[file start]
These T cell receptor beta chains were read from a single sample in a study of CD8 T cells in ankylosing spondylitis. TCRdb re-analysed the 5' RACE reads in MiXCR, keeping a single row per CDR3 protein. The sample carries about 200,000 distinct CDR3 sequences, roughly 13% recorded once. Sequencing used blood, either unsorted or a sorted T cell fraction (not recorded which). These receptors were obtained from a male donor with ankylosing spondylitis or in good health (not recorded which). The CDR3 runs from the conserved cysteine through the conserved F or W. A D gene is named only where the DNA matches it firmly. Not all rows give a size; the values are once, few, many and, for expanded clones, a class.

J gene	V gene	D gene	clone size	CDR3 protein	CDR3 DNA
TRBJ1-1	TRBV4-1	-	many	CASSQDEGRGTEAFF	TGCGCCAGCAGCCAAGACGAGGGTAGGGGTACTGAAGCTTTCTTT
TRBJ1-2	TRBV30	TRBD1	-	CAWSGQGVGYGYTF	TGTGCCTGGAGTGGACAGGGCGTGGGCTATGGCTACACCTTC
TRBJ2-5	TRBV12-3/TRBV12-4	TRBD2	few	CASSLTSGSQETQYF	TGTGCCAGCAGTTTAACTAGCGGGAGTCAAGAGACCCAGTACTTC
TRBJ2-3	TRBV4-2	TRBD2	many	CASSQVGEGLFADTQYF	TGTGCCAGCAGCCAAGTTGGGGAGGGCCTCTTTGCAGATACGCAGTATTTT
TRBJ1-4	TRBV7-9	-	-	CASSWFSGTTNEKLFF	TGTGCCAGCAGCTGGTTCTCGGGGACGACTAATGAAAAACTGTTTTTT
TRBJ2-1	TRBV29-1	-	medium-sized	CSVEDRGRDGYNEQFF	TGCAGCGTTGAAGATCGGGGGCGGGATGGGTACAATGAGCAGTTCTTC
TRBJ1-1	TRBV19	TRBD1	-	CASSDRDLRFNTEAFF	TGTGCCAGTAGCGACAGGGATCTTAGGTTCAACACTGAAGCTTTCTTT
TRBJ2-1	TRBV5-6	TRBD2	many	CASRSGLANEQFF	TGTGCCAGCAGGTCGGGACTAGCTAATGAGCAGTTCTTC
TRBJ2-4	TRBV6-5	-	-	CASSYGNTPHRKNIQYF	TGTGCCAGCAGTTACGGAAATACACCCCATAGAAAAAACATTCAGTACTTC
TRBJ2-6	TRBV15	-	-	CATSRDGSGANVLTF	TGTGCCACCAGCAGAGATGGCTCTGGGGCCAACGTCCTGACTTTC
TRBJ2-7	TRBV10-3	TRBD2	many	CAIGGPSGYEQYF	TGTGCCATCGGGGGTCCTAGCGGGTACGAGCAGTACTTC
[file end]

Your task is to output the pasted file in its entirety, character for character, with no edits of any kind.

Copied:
These T cell receptor beta chains were read from a single sample in a study of CD8 T cells in ankylosing spondylitis. TCRdb re-analysed the 5' RACE reads in MiXCR, keeping a single row per CDR3 protein. The sample carries about 200,000 distinct CDR3 sequences, roughly 13% recorded once. Sequencing used blood, either unsorted or a sorted T cell fraction (not recorded which). These receptors were obtained from a male donor with ankylosing spondylitis or in good health (not recorded which). The CDR3 runs from the conserved cysteine through the conserved F or W. A D gene is named only where the DNA matches it firmly. Not all rows give a size; the values are once, few, many and, for expanded clones, a class.

J gene	V gene	D gene	clone size	CDR3 protein	CDR3 DNA
TRBJ1-1	TRBV4-1	-	many	CASSQDEGRGTEAFF	TGCGCCAGCAGCCAAGACGAGGGTAGGGGTACTGAAGCTTTCTTT
TRBJ1-2	TRBV30	TRBD1	-	CAWSGQGVGYGYTF	TGTGCCTGGAGTGGACAGGGCGTGGGCTATGGCTACACCTTC
TRBJ2-5	TRBV12-3/TRBV12-4	TRBD2	few	CASSLTSGSQETQYF	TGTGCCAGCAGTTTAACTAGCGGGAGTCAAGAGACCCAGTACTTC
TRBJ2-3	TRBV4-2	TRBD2	many	CASSQVGEGLFADTQYF	TGTGCCAGCAGCCAAGTTGGGGAGGGCCTCTTTGCAGATACGCAGTATTTT
TRBJ1-4	TRBV7-9	-	-	CASSWFSGTTNEKLFF	TGTGCCAGCAGCTGGTTCTCGGGGACGACTAATGAAAAACTGTTTTTT
TRBJ2-1	TRBV29-1	-	medium-sized	CSVEDRGRDGYNEQFF	TGCAGCGTTGAAGATCGGGGGCGGGATGGGTACAATGAGCAGTTCTTC
TRBJ1-1	TRBV19	TRBD1	-	CASSDRDLRFNTEAFF	TGTGCCAGTAGCGACAGGGATCTTAGGTTCAACACTGAAGCTTTCTTT
TRBJ2-1	TRBV5-6	TRBD2	many	CASRSGLANEQFF	TGTGCCAGCAGGTCGGGACTAGCTAATGAGCAGTTCTTC
TRBJ2-4	TRBV6-5	-	-	CASSYGNTPHRKNIQYF	TGTGCCAGCAGTTACGGAAATACACCCCATAGAAAAAACATTCAGTACTTC
TRBJ2-6	TRBV15	-	-	CATSRDGSGANVLTF	TGTGCCACCAGCAGAGATGGCTCTGGGGCCAACGTCCTGACTTTC
TRBJ2-7	TRBV10-3	TRBD2	many	CAIGGPSGYEQYF	TGTGCCATCGGGGGTCCTAGCGGGTACGAGCAGTACTTC